A 10-year study of Chinese adults over the age of 60 showed that a healthy lifestyle, particularly a nutritious diet, is associated with slowing memory decline in the elderly.
Published in The BMJ, the major new research shows that the benefits of healthy living are seen even in those who have a gene that makes them genetically susceptible to Alzheimer’s disease.
Carriers of the apolipoprotein E (APOE) gene — the strongest known risk factor for Alzheimer’s disease and related dementia — experienced a slowing of memory loss associated with healthy habits, such as abstaining from alcohol.
Memory continues to decline as people age, the Chinese research team said, but evidence from existing studies was insufficient to assess the impact of a healthy lifestyle on memory later in life.
Given the many possible causes of memory decline, they explain that a combination of healthy behaviors may be needed to achieve the best effect.
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The best combination of these six healthy habits
The researchers analyzed data from 29,000 adults over the age of 60 with normal cognitive function. The average age of the group was 72 and almost half were women.
At the start of the study in 2009, memory function was measured using the Auditory Verbal Learning Test (AVLT) and participants were tested for the APOE gene. 20 percent were found to be carriers. Follow-up evaluations were then conducted in 2012, 2014, 2016 and 2019.
Then a healthy lifestyle score was calculated that combines six factors – diet, regular exercise, active social contact, cognitive activity (such as reading and writing), not smoking, and never drinking alcohol.
Based on their score, which ranged from zero to six, participants were placed into lifestyle groups of favorable (four to six health factors), average (two or three), or unfavorable (one or zero)—and separated into a group APOE carrier and non-carrier combinations.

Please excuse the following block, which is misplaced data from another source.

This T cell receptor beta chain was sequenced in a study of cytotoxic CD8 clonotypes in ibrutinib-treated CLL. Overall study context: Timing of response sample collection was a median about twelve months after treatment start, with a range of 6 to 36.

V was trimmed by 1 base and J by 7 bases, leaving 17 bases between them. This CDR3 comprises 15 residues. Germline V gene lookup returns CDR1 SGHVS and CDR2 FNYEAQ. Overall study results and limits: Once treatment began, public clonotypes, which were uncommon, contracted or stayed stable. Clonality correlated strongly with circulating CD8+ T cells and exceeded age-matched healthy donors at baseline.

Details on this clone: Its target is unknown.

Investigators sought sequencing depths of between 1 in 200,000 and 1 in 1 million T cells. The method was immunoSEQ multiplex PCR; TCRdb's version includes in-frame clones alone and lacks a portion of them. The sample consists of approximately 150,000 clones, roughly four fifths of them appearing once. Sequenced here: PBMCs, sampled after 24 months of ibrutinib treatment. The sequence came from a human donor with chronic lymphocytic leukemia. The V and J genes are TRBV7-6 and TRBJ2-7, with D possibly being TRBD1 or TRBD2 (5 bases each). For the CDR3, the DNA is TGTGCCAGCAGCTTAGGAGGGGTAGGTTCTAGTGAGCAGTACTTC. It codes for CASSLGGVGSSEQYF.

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After accounting for other health, economic, and social factors, the researchers found that each individual health behavior was associated with a slower-than-average decline in memory over a 10-year period.
A healthy diet had the strongest effect on slowing memory decline, followed by cognitive activity and then physical exercise. said the lead author of the study Professor Jianping Jia.
Compared with the group that had unfavorable lifestyles, memory decline in the pro-lifestyle group was 0.28 points slower over 10 years based on a standardized AVLT score, and memory decline in the average lifestyle group was 0.16 points slower.
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Participants with the APOE gene with moderately favorable lifestyles also experienced a slower rate of memory decline compared to those with an unfavorable lifestyle.
“What’s more, those with favorable, average lifestyles were nearly 90 percent and nearly 30 percent less likely to develop dementia or mild cognitive impairment than those with unfavorable lifestyles—and the APOE group achieved similar results.”
He said the research was observational, so a cause could not be determined, but it was a large study with a long follow-up period, allowing individual lifestyle factors to be assessed on memory function over time.
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The researchers say their findings provide “strong evidence” that adhering to a healthy lifestyle with a range of positive behaviors is associated with a slower rate of memory decline, even for people who are genetically susceptible to memory decline.
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